A story about Eddie, a twenty-something, he is lost in life, and lacks the light behind his eyes, but when Professor Quan realized the government used his genetic starter to create Ms. Prosperina, he devoted his life to eradicating her by spreading the universal bond within humanity’s genetic code, pure love, and Eddie’s life suddenly mattered. Decades earlier, Professor Quan unlocked the genetic code; he discovered how to fight his cataclysmic mistake, Ms. Prosperina. After he saw a shooting star, he randomly targeted a baby named Edward, altering his DNA with an intermixed cellular powder. But twenty-three years later, somewhere along Eddie’s life journey, he had lost the light behind his eyes. But when a secret IRS unit was nearby monitoring Eddie and his bumbling childhood friend’s conversation about peddling unique autographed material on WePay, they arrested Eddie’s friend for tax evasion. In reality, the IRS was on a gestapo like mission to track down anyone trading living organic material that might lead them to Professor Quan and his laboratory where he hid the real Hope Diamond. Then Professor Quan became aware that Eddie’s cellular adjustment was flawed. As Ms. Prosperina lurked behind the IRS, desperate to discover where Professor Quan hid two meteorites coated with her ancestral organic material; Professor Quan must solve the genetic riddle that swerved Eddie away from his destiny to fight pure evil.
I… what… the f*ck? That’s a convoluted outline, not a promo blurb. Who wrote this? Really, I want to know so I can make sure to avoid anything with their name on it again. If it was the author, someone should have taken a knife to it and cut the fat off. If this was the marketer? They’re seriously paying you for this sh*t? I’m in the wrong industry.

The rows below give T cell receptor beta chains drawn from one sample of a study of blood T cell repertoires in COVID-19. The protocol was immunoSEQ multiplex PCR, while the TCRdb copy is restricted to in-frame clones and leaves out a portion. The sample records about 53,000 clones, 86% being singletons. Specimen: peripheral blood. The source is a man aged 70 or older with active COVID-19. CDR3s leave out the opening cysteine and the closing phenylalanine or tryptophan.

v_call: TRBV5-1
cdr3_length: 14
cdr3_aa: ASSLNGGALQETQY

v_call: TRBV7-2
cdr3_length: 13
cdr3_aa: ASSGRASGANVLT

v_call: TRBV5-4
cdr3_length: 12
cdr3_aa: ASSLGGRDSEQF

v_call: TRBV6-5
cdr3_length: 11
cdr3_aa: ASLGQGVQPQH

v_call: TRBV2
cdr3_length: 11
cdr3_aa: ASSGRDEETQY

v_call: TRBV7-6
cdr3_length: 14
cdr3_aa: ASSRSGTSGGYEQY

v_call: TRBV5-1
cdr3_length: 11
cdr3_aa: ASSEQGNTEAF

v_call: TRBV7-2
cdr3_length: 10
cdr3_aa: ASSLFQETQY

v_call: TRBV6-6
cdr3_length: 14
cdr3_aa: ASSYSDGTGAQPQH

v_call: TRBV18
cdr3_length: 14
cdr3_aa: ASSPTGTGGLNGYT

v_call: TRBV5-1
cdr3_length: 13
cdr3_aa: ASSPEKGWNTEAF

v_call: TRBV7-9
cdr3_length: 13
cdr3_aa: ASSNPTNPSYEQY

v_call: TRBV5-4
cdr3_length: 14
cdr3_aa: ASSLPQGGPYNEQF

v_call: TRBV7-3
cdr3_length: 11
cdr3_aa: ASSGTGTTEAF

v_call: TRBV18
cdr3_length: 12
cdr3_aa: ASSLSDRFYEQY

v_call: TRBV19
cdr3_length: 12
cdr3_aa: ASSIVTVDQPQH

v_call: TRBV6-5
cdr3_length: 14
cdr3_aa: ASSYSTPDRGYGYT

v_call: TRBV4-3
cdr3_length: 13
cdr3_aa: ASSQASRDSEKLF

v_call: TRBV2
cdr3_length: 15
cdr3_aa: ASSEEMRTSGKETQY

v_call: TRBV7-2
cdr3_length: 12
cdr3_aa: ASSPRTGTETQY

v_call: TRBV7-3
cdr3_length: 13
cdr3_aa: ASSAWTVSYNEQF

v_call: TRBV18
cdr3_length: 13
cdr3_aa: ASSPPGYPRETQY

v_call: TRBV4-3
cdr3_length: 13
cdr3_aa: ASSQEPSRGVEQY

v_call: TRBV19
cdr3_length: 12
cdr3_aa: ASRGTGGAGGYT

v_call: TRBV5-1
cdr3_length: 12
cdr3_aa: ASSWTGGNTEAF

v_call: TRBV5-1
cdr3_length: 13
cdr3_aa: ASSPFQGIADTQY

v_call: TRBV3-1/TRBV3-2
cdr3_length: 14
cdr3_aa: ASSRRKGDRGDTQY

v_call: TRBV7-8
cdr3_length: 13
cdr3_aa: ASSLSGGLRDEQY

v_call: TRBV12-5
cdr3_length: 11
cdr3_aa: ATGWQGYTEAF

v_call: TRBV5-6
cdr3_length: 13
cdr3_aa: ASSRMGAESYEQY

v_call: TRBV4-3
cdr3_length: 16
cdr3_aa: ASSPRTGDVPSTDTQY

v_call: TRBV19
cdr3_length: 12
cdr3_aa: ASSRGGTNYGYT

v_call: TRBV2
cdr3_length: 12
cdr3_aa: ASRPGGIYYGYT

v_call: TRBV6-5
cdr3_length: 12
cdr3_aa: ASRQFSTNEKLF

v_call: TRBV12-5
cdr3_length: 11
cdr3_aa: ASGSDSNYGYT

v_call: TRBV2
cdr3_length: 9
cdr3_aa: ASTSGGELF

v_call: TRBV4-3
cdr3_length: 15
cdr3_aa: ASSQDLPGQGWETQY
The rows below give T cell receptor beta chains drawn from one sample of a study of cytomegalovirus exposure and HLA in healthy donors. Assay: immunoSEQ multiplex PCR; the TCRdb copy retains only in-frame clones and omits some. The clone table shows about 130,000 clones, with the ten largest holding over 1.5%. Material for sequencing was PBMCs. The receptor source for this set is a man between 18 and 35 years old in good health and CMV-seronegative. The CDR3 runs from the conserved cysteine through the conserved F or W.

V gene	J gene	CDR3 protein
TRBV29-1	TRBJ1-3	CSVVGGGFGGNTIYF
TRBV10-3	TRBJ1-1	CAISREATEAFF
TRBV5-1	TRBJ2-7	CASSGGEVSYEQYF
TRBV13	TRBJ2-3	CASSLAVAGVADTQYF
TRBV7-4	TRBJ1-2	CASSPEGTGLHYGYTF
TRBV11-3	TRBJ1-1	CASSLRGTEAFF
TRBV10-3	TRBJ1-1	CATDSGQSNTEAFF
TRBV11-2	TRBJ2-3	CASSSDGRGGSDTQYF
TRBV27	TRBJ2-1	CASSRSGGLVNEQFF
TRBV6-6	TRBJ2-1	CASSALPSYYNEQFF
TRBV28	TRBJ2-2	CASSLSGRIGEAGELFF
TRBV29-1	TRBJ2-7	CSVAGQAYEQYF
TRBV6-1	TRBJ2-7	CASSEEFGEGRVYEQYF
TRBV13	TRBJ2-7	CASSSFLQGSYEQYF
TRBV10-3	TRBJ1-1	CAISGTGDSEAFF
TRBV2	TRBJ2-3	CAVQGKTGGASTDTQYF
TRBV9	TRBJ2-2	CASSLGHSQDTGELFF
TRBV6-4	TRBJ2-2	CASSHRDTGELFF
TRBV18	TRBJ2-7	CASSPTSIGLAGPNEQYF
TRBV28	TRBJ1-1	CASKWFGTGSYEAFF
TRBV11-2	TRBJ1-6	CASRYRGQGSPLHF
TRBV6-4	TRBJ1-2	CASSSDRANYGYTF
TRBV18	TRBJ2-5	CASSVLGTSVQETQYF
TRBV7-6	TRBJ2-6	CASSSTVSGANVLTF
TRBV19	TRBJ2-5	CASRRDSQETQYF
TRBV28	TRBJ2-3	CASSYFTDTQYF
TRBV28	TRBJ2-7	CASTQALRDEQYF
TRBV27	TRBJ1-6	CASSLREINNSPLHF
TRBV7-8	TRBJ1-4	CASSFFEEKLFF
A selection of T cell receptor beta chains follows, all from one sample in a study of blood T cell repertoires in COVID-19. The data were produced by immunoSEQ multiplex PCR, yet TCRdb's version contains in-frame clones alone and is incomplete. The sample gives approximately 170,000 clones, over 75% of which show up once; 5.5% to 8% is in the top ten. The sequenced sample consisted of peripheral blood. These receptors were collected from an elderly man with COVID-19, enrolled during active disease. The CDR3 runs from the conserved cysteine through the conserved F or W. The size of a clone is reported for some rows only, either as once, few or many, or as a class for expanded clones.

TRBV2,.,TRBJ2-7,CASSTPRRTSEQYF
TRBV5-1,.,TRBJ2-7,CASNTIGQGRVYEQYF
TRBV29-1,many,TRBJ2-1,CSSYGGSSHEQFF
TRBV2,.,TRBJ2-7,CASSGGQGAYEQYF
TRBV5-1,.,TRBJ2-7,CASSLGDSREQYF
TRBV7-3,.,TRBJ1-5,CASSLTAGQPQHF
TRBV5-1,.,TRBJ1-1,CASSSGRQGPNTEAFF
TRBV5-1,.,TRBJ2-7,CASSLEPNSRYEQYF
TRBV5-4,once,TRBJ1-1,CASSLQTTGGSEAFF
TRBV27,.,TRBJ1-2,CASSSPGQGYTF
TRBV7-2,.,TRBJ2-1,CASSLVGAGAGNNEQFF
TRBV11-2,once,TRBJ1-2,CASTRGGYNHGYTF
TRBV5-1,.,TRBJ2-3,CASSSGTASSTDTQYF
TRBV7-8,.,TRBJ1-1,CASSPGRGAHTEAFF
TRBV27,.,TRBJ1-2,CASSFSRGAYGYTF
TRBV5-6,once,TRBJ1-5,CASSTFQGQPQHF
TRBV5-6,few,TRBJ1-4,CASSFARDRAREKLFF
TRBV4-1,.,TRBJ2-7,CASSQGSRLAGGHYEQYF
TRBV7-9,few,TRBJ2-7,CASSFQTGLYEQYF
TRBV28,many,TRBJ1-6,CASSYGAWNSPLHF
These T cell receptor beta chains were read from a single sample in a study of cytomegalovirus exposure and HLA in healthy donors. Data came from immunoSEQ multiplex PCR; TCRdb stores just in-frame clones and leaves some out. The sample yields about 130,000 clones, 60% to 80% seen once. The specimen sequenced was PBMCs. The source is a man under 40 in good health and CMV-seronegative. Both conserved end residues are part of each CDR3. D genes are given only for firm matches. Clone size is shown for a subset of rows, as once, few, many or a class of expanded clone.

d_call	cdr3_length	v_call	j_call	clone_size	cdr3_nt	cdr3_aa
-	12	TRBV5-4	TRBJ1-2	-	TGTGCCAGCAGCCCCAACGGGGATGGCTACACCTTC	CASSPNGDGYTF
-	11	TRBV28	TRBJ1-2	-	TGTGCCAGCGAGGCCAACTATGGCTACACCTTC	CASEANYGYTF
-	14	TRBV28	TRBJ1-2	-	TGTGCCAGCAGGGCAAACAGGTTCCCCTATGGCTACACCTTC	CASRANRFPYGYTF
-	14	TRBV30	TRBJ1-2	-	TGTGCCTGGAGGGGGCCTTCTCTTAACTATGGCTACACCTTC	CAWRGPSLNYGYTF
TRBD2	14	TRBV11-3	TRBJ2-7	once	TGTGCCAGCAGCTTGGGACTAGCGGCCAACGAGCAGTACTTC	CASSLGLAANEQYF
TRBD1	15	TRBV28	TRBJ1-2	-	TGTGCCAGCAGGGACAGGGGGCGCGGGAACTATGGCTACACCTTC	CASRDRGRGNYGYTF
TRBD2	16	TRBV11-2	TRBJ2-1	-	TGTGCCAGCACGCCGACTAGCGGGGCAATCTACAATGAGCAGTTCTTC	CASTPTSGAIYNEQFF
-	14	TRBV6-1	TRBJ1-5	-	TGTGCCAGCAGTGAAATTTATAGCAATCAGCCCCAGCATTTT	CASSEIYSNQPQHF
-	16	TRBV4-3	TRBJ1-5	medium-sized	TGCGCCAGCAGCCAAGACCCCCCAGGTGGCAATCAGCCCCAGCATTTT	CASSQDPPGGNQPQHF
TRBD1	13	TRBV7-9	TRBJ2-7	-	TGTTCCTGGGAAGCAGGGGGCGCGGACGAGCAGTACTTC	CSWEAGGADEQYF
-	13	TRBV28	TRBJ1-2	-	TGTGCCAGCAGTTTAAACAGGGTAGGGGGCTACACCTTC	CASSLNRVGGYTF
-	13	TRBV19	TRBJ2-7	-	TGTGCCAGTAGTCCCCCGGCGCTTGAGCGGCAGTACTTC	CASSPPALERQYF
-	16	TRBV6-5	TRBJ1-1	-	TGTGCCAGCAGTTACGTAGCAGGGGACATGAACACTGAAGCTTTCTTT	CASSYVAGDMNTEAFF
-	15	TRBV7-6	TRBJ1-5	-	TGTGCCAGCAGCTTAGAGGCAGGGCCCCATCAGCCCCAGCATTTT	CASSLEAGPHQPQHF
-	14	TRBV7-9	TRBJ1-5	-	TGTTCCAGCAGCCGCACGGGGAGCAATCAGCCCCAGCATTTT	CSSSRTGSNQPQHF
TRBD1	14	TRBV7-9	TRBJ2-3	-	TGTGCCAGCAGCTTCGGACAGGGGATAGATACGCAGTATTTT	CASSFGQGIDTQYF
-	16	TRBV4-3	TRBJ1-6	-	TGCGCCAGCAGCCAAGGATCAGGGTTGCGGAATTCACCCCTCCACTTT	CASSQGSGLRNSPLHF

With this in mind, I was wondering if you’d be willing to read and review Fishing for Light on your website?
Short answer? No. Long answer? Noooooo thank you, not my cup of tea. You must have seen that book review that Chris Smith skewered and thought “they’ll like this book for sure!” without actually thinking this one through. Chris skewered that book as an object lesson, and I fully supported him in it. It was poorly written, boring, and, well, just plain sucked. Shiny Book Review does nonfiction, romance, SF, fantasy, and other stuff. I can’t recall ever reviewing a political satire book before, but I could be wrong. The fact that I have to try and remember should tell you something.
We are also running a Rafflecopter giveaway for Nathaniel, if that would be of interest to your readers?
Probably not. Especially when I don’t know what the hell a rafflecopter is.
I look forward to your reply and hearing what you think.
Look, I try to give indy published authors the benefit of the doubt. I know for a fact how hard it is to get quality work done when you’re on your own. If you’re going to be charging people for you to do their marketing, you should do their marketing. That blurb pretty much told me to not review it. Blurbs need to be short, hard hitting and compelling. You basically have about 5-10 lines max to hook a reader with a blurb. They’re not going to read a plot outline that’ll make their eyes cross.
End result? This is one of the worst review requests I’ve ever taken. A brief glance at their website shows a lot of helpful tips for aspiring authors, though their marketing side looks a little weak. I’d ignore it, but I wanted publishers and marketers to take note.
Proofread your query letters. Considering how hard you are on their authors who write for you, you should be held to a higher standard.